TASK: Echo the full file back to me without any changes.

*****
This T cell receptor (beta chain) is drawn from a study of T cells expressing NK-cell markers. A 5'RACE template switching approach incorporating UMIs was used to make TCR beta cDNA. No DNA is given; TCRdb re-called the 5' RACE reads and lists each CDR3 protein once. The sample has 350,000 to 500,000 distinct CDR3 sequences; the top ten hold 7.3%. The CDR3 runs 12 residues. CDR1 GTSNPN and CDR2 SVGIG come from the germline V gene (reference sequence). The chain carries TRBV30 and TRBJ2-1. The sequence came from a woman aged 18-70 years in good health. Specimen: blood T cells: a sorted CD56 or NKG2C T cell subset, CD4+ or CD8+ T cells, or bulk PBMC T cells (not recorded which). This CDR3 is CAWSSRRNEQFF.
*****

This T cell receptor (beta chain) is drawn from a study of T cells expressing NK-cell markers. A 5'RACE template switching approach incorporating UMIs was used to make TCR beta cDNA. No DNA is given; TCRdb re-called the 5' RACE reads and lists each CDR3 protein once. The sample has 350,000 to 500,000 distinct CDR3 sequences; the top ten hold 7.3%. The CDR3 runs 12 residues. CDR1 GTSNPN and CDR2 SVGIG come from the germline V gene (reference sequence). The chain carries TRBV30 and TRBJ2-1. The sequence came from a woman aged 18-70 years in good health. Specimen: blood T cells: a sorted CD56 or NKG2C T cell subset, CD4+ or CD8+ T cells, or bulk PBMC T cells (not recorded which). This CDR3 is CAWSSRRNEQFF.